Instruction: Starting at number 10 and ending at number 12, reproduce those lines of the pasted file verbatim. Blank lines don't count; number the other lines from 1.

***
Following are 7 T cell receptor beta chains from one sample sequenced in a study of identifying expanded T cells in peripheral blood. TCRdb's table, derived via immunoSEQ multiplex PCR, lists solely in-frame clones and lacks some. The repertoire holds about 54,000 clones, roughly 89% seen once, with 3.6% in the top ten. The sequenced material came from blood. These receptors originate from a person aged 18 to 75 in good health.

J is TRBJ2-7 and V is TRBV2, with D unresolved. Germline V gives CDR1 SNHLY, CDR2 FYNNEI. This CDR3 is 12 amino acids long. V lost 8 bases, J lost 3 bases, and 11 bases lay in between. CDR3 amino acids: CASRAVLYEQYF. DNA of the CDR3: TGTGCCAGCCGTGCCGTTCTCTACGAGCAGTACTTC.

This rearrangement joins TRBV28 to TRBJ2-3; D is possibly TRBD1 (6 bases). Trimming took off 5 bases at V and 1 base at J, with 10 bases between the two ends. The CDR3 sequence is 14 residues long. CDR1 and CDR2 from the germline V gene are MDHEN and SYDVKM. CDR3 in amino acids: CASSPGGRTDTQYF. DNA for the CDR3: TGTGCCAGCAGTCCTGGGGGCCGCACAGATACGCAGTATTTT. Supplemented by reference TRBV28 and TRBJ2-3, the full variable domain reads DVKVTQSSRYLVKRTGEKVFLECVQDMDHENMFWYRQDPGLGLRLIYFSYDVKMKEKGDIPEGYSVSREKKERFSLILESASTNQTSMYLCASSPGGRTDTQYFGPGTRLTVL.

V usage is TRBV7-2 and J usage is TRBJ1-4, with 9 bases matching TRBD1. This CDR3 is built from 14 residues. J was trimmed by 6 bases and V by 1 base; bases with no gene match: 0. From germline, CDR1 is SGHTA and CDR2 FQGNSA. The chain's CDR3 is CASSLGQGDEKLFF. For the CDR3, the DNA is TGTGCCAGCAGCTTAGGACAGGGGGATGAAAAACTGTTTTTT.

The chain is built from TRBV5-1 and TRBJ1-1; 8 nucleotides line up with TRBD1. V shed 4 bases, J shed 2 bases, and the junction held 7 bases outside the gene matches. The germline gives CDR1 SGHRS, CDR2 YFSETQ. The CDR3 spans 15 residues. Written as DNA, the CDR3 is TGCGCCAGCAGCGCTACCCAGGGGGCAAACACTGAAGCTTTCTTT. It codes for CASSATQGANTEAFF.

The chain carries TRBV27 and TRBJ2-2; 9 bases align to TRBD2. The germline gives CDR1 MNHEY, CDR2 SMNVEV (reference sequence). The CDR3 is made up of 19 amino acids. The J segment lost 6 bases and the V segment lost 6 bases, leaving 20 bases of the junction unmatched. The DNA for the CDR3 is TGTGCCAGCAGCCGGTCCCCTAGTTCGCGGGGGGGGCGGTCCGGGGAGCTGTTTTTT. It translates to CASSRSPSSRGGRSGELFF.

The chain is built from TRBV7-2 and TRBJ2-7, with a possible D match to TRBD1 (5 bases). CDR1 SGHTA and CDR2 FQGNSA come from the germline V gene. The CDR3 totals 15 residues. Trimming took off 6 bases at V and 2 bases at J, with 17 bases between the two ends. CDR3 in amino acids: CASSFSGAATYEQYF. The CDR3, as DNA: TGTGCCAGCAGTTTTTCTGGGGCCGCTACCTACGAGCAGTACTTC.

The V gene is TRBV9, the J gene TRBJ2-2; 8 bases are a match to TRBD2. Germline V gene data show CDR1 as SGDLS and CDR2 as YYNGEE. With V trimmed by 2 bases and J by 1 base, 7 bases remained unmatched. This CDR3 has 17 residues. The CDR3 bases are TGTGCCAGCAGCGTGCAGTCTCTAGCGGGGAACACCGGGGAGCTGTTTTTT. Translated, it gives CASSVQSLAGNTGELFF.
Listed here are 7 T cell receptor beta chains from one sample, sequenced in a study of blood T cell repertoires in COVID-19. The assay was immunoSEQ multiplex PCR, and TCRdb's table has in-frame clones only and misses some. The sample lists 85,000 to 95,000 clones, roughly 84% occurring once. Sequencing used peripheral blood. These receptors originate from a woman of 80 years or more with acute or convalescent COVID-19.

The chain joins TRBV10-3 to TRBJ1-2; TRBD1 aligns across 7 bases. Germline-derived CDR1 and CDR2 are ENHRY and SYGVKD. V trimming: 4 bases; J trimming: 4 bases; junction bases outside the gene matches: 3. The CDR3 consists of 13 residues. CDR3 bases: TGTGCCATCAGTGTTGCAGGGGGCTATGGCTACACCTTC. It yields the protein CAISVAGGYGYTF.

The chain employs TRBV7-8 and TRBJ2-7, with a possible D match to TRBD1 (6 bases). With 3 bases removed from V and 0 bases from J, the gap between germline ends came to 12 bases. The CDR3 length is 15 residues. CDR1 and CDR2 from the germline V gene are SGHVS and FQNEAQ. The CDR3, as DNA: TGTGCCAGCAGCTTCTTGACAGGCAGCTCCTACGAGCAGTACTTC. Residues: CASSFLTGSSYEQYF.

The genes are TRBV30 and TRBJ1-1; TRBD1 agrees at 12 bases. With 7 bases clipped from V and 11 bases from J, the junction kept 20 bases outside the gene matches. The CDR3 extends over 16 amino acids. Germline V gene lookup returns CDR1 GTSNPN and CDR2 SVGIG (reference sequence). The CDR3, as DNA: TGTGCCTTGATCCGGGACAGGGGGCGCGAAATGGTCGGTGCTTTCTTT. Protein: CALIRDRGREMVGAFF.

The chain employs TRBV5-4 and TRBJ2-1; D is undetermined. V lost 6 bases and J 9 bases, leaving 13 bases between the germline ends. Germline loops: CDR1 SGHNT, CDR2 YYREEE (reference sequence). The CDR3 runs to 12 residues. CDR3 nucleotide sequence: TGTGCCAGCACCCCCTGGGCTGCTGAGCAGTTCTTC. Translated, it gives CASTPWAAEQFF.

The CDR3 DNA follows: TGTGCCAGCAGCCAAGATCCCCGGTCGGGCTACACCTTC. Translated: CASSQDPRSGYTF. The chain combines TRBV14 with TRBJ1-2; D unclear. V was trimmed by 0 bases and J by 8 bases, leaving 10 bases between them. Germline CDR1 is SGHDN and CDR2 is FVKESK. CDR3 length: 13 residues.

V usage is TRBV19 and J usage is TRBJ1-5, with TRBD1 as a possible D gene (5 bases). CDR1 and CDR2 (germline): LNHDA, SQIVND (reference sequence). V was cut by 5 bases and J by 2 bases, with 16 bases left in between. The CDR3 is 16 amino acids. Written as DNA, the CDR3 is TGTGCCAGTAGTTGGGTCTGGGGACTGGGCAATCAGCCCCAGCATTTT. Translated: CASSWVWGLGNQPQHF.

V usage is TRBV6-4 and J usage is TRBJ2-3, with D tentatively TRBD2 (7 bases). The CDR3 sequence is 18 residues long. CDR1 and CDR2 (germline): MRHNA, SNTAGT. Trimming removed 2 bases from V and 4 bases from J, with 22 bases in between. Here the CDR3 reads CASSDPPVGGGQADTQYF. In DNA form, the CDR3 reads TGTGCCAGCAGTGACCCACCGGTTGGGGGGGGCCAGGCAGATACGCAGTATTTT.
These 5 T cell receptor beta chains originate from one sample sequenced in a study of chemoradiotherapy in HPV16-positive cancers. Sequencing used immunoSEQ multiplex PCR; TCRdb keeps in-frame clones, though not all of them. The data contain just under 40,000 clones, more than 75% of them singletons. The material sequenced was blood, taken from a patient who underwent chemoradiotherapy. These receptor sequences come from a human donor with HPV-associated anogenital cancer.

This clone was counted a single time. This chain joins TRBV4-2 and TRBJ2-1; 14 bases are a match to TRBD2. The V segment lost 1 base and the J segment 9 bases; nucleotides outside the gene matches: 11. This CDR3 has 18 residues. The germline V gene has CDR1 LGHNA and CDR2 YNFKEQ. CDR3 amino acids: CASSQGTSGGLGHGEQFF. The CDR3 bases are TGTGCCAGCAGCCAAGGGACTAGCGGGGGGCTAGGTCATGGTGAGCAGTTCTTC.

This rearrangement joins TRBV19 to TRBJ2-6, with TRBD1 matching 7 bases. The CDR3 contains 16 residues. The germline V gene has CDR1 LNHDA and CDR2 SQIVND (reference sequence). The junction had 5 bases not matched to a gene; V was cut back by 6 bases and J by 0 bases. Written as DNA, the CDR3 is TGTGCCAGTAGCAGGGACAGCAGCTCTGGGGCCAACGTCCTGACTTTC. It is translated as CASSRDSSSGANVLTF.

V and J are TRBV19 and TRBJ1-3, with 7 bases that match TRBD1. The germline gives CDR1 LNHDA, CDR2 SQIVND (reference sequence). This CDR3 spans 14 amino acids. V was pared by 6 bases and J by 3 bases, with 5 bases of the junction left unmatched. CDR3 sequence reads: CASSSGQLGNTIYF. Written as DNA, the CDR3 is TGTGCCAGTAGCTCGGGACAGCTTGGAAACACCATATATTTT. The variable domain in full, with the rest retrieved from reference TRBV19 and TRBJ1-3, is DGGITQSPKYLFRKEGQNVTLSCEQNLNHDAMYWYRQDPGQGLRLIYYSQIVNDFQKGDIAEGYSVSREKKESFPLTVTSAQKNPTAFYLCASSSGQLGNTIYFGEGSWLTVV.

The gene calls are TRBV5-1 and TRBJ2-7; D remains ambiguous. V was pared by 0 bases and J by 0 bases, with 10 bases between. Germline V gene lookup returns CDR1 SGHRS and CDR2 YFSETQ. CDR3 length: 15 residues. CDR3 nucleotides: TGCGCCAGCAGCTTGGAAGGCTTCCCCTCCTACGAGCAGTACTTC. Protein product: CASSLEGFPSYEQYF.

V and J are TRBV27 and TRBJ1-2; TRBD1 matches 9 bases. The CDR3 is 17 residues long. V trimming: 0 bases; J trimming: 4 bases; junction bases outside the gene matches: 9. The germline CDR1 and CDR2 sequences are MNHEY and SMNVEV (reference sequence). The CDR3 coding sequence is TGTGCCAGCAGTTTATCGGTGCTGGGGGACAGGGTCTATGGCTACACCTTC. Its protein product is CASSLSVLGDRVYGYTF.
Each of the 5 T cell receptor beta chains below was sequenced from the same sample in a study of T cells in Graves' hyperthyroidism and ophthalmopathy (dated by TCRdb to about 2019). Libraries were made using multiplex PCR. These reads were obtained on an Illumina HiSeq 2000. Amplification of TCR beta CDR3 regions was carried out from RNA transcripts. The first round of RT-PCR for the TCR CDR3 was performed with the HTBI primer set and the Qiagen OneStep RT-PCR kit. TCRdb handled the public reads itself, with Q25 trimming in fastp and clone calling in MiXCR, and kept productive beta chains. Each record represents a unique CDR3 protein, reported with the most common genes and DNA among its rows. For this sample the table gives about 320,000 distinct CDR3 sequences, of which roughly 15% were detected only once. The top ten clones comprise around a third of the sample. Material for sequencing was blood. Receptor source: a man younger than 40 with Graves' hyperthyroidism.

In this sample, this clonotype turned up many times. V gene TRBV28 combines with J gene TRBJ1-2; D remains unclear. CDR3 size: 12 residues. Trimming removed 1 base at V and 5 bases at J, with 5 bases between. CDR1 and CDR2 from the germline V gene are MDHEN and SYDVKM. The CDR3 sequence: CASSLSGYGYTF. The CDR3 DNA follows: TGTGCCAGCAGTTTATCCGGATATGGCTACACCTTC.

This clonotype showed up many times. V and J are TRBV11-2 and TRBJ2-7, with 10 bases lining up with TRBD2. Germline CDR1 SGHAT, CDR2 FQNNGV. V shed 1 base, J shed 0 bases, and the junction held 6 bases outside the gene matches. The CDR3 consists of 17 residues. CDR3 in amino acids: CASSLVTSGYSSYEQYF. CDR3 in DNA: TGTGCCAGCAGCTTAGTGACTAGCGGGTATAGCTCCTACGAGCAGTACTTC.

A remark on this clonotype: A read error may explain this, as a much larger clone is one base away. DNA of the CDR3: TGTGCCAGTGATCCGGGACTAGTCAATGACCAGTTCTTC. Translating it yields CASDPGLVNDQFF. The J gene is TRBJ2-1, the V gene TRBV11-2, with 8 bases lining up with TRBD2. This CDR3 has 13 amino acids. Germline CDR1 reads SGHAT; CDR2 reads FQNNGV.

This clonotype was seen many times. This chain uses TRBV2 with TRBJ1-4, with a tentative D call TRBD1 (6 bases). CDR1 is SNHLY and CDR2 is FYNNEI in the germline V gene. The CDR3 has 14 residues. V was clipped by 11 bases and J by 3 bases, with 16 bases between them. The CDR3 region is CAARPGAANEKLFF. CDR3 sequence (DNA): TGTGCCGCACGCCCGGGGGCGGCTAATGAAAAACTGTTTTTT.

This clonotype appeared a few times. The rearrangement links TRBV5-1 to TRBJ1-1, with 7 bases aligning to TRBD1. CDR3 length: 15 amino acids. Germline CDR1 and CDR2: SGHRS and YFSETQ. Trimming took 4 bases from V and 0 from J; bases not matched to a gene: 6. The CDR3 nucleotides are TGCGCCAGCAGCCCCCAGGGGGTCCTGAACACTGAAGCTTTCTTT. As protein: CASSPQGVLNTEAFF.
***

The chain joins TRBV10-3 to TRBJ1-2; TRBD1 aligns across 7 bases. Germline-derived CDR1 and CDR2 are ENHRY and SYGVKD. V trimming: 4 bases; J trimming: 4 bases; junction bases outside the gene matches: 3. The CDR3 consists of 13 residues. CDR3 bases: TGTGCCATCAGTGTTGCAGGGGGCTATGGCTACACCTTC. It yields the protein CAISVAGGYGYTF.

The chain employs TRBV7-8 and TRBJ2-7, with a possible D match to TRBD1 (6 bases). With 3 bases removed from V and 0 bases from J, the gap between germline ends came to 12 bases. The CDR3 length is 15 residues. CDR1 and CDR2 from the germline V gene are SGHVS and FQNEAQ. The CDR3, as DNA: TGTGCCAGCAGCTTCTTGACAGGCAGCTCCTACGAGCAGTACTTC. Residues: CASSFLTGSSYEQYF.

The genes are TRBV30 and TRBJ1-1; TRBD1 agrees at 12 bases. With 7 bases clipped from V and 11 bases from J, the junction kept 20 bases outside the gene matches. The CDR3 extends over 16 amino acids. Germline V gene lookup returns CDR1 GTSNPN and CDR2 SVGIG (reference sequence). The CDR3, as DNA: TGTGCCTTGATCCGGGACAGGGGGCGCGAAATGGTCGGTGCTTTCTTT. Protein: CALIRDRGREMVGAFF.